Gausdal Peer-Gynt , 1990
          1.e4 g6 2.d4 Bg7 3.Nc3 d6 4.f4 Nc6
             I was later to abandon this move after Dragan Velimirovic
          answered it with 5.Bb5 in a tournament in Vrnjacka Banja in
          1991. Since then I have answered the Austrian Attack (4.f4)
          with 4...e6 followed by ...Ne7, ...Nd7, ...b6 and ...Bb7,
          obtaining a similar set-up to the game.
          5.Be3 Nf6 6.Nf3 e6 7.Be2 0-0 8.0-0 Ne7 9.Nd2 b6 10.a4 a6
          11.Qe1 c5
             Black's usual way of challenging White's set-up from this
          structure. Here it proves especially effective because White
          has plalyed the rather artificial 9.Nd2.
          12.Qf2 Bb7 13.Bf3 Qc7 14.a5 cxd4 15.Bxd4 b5 16.Bb6 Qc8
          17.Rac1 Nd7 18.Bd4
             18.Be3 was better, as now Black rips apart what is left
          of White's center.
          18...e5 19.Be3 f5!
              The opening of the position proves good for Black as his
          pieces are better placed. Note that White's king also proves
          weak, a consequence of 4.f4!
          20.g3 exf4 21.gxf4 b4 22.Nd1 Nf6 23.Qg2 fxe4 24.Nxe4 Nxe4
          25.Bxe4 Bxe4 26.Qxe4 Qg4+ 27.Kh1
             27.Qg2 Qf5 would also have been unpleasant for White.
          27...Nf5 28.Qxb4
             A suicidal pawn snatch but it is already rather difficult
          to give White good advice.
          28...Ng3+! 29.Kg1
             Taking the knight allows 29...Qh3+ followed by 30...Qg3+
          and 31...Rf5.
          29...Nxf1+ 30.Kxf1 Qf3+ 31.Kg1 Rae8 32.Qd2 Rxf4!  0-1
             White has had enough. 33.Bxf4 is answered by 33...Re2
          threatening both mate and the queen.
             For a period of about 10 years I played nothing but the
          Modern, but in the late 1980s I started to branch out into
          other openings. Even eating caviar every day can become
             Yet faced with the prospect of having to win my last
          round game for a GM norm in a tournament in Budapest, I
          could hardly answer 1.e4 with 1...e5, after which I would
          get a boring Four Knights or Ruy Lopez. The only chance was
          the Modern Defence, and this was it's finest hour.
          First Saturday Tournament, Budapest, May 1993
          1.e4 g6 2.d4 Bg7 3.Nc3 d6 4.Nge2
             The safe way of introducing the fianchetto line for
          White, as after the immediate 4.g3 there is 4...Nc6 and if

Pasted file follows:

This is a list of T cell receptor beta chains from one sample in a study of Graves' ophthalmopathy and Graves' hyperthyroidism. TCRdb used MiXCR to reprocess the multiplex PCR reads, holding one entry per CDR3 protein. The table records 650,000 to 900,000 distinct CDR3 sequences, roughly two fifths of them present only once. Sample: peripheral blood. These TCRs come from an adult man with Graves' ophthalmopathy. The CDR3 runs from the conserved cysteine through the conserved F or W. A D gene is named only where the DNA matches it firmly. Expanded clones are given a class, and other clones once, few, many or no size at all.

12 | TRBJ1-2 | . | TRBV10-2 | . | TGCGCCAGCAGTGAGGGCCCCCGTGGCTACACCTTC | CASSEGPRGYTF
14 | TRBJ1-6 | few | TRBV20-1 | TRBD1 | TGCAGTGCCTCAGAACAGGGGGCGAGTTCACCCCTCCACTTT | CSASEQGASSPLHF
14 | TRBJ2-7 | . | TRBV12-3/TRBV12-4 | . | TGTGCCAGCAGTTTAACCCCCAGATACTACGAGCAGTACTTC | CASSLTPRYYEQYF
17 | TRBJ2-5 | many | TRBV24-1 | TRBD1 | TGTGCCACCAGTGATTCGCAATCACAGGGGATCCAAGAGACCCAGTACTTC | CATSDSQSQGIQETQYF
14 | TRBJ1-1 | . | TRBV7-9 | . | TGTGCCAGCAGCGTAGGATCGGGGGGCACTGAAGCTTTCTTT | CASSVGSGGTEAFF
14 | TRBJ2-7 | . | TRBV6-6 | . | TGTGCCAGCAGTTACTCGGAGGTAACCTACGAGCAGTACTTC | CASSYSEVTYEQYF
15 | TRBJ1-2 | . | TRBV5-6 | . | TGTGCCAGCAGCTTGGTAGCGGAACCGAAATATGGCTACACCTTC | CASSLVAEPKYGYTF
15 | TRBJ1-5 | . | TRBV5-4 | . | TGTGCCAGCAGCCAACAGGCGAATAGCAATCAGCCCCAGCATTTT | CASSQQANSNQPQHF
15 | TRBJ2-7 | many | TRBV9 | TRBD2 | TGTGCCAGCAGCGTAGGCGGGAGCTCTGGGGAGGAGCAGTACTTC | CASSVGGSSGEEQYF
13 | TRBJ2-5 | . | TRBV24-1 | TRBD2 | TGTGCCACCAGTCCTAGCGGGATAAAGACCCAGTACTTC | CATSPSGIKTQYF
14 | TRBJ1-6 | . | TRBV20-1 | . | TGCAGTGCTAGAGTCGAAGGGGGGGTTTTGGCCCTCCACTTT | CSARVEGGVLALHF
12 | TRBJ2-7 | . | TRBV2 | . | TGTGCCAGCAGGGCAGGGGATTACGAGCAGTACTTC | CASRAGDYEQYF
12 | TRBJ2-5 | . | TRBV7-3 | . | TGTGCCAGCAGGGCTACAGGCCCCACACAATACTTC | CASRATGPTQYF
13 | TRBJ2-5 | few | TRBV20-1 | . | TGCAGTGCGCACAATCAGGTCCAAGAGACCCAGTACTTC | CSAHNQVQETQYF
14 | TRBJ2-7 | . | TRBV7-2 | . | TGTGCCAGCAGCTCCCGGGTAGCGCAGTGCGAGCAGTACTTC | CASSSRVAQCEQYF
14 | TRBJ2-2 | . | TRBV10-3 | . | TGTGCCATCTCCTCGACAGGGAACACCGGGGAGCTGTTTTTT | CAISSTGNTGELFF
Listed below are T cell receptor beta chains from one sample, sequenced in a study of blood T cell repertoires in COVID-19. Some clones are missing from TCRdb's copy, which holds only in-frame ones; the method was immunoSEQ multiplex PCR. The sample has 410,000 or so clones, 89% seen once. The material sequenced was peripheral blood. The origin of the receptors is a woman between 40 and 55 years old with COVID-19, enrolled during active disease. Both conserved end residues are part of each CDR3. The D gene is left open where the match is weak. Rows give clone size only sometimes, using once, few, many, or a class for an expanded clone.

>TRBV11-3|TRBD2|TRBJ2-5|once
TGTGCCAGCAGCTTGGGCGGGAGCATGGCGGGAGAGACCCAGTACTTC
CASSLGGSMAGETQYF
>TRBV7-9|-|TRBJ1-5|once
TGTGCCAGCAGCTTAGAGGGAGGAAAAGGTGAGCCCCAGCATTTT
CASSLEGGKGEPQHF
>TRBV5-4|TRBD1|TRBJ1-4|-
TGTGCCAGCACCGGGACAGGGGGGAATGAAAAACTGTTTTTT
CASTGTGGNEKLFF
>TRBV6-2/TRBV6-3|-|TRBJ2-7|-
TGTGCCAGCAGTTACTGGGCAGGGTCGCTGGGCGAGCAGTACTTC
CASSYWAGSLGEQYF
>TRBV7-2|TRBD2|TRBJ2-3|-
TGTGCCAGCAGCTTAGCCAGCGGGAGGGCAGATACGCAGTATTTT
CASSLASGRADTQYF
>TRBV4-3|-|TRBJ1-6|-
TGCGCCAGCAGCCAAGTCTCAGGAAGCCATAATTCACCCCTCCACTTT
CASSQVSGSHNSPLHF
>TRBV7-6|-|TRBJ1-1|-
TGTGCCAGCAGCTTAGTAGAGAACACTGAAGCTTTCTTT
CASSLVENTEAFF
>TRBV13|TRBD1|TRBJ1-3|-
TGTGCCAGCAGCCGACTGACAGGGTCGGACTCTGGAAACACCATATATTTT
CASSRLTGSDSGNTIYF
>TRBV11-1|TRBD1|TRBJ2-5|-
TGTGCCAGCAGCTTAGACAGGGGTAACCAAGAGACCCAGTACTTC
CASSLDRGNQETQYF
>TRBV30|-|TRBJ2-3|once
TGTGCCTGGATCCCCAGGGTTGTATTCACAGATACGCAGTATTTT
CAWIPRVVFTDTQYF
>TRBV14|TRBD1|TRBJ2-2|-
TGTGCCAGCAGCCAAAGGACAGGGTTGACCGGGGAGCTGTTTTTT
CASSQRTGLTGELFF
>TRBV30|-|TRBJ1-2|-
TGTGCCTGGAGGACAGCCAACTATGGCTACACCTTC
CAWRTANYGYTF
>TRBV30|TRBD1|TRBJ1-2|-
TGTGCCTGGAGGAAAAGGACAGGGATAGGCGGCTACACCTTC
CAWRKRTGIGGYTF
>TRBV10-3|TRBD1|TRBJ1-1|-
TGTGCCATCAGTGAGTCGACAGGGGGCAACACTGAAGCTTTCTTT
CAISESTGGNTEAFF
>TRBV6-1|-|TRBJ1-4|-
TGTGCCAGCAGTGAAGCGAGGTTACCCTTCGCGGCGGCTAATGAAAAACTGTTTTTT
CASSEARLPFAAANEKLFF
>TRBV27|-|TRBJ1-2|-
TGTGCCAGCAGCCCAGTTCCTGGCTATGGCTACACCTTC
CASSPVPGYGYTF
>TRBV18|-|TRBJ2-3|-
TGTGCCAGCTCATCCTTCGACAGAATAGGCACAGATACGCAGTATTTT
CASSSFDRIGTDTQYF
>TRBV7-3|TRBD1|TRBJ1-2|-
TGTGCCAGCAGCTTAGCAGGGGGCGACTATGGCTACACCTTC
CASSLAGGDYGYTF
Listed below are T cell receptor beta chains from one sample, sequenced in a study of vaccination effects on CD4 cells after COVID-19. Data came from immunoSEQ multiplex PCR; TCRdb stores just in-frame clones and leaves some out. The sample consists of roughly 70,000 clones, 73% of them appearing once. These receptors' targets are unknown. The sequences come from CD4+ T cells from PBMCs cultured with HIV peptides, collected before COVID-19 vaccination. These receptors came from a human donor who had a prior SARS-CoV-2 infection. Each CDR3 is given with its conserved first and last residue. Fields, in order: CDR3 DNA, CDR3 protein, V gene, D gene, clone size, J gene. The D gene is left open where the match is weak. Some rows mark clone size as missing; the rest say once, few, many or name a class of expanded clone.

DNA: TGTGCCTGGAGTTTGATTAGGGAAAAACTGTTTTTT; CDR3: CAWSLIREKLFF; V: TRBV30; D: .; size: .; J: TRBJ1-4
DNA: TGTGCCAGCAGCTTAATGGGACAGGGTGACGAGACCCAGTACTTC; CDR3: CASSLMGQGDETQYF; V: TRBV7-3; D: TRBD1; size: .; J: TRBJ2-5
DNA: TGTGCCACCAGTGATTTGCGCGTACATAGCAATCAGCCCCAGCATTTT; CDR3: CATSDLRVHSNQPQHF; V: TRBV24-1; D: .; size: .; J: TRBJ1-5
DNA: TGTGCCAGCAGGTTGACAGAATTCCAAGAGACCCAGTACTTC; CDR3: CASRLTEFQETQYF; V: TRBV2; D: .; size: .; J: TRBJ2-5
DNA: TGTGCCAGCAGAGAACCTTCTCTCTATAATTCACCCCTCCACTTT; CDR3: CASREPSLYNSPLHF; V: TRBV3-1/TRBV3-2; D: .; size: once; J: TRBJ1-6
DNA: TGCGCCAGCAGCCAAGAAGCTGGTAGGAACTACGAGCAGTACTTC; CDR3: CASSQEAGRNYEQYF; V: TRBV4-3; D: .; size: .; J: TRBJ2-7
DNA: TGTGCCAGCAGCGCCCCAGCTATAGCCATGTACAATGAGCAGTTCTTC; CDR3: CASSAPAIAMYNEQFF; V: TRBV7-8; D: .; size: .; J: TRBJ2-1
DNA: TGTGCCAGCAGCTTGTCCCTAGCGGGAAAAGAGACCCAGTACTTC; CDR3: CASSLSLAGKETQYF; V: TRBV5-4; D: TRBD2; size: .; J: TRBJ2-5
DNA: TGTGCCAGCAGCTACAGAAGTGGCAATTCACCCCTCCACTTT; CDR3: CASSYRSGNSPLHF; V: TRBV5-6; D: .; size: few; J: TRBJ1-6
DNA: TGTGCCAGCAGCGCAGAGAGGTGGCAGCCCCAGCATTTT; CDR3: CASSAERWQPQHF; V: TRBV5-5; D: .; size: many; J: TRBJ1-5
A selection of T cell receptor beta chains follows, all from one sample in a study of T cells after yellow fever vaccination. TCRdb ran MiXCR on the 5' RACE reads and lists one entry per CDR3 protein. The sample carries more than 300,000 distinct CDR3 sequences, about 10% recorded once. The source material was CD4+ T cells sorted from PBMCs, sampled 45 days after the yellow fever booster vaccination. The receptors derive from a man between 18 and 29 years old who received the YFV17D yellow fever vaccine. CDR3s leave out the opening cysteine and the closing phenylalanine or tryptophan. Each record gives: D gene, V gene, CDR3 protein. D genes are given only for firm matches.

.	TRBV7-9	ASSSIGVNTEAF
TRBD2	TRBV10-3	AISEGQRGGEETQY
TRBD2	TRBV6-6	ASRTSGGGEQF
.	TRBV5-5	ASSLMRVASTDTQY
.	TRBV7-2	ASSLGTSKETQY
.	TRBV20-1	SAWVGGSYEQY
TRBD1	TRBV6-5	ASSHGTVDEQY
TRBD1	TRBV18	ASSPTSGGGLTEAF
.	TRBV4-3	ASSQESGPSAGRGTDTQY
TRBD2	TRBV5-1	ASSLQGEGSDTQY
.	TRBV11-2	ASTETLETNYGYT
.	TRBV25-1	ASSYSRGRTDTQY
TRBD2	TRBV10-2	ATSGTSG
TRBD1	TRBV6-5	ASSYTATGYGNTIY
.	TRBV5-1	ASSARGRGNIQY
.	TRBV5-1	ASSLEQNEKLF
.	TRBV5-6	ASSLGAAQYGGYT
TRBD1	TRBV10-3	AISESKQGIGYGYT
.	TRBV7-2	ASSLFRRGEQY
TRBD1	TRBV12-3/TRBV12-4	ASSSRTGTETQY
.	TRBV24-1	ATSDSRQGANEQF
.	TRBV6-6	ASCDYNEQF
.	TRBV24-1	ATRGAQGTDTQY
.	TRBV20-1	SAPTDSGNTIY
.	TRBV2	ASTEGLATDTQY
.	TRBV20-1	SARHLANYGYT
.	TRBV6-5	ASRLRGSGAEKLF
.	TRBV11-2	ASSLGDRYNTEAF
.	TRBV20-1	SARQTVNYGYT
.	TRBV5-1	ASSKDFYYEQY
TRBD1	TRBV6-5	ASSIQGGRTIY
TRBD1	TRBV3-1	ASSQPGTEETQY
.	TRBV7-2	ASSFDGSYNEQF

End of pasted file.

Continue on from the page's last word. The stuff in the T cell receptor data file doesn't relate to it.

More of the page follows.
5.Nge2 then 5...Bg4. After the text move I either play the
          immediate 4...Nc6, or sometimes 4...a6 5.a4 Nc6.
          4...Nc6 5.Be3 Nf6 6.h3 e5 7.dxe5 Nxe5 8.Ng3 0-0
             The safe way to play it would have been 8...Be6 9.Qd2
          Nc4, but given that I had to win this game I was not afraid
          of danger.
          9.Qd2 Re8 10.0-0-0 b5!?
             A pawn for an open file - not a bad deal with opposite
          wing castling. If White doesn't capture Black gets the c4
          square for his knight on e5.
          11.Bxb5 Bd7 12.Be2
             After 12.f4 my opponent didn't like the look of 12...Bxb5
          13.fxe5 Rxe5 14.Bd4 Qe7, which he felt gave me good
          compensation for the sacrificed exchange. In the post mortem
          we looked at 12.Ba6!? but then 12...Be6 wasn't clear.
          12.... Qb8 13.f4 Nc6 14.Bf3 Qb4
              Preparing to move a rook to b8 and threaten mate on b2.
          15.a3 Qb7 16.e5 Rab8 17.b3
              An alternative way to defend b2 was with 17.Na4, but
          then Black has 17...dxe5 18.fxe5 Qb5! 19.exf6 Bxf6 20.b3
          Rxe3 21.Qxd7 Bg5 and if 22.Kb1 then 22...Rxb3+.
          17...dxe5 18.fxe5 Rxe5 19.Nge4 Qa6!
             It is less good to play this move after a preliminary
          exchange of knights on e4. Thus 19...Nxe4 20.Nxe4 Qa6 can by
          met by 21.a4 after which White's  defences hold.
             The decisive mistake. White should take this opportunity
          to exchange on f6, as for the time being Black is forced to
          recapture with the bishop. After Black's next move it
          becomes possible to take back on f6 with the queen.
          20...Na5! 21.Nxf6+ Qxf6!
             The point, after which the latent threats along the long
          h8-a1 diagonal prove decisive. Perhaps White thought that
          his next move made the capture with the queen impossible,
          but a serious disappointment is waiting.
          22.Bd4 Qd6!
             Ouch! Only now did he see that the intended capture of my
          rook on e5 is met by 23...Qa3+ followed by 24...Nxb3.
          23.Nb1 Rxb3!
             KAPOW! White must kiss his castled position goodbye.
          24.Bxe5 Qb6! 0-1
             White has had enough. The threat is 25...Rb1+, the rook
          is immune to capture because of the knight fork picking up
          White's queen and after 25.Nc3 there is either 25...Nc4 or
          25...Ra3, depending on Black's mood.

 This event was brought to you by Warwick chess club (England)

Login Now | Register | Download | Teaching Ladder | Events | Sponsors | Contact us | Links
Last modified: Sun Feb 11 14:27:58 GMT Standard Time 2007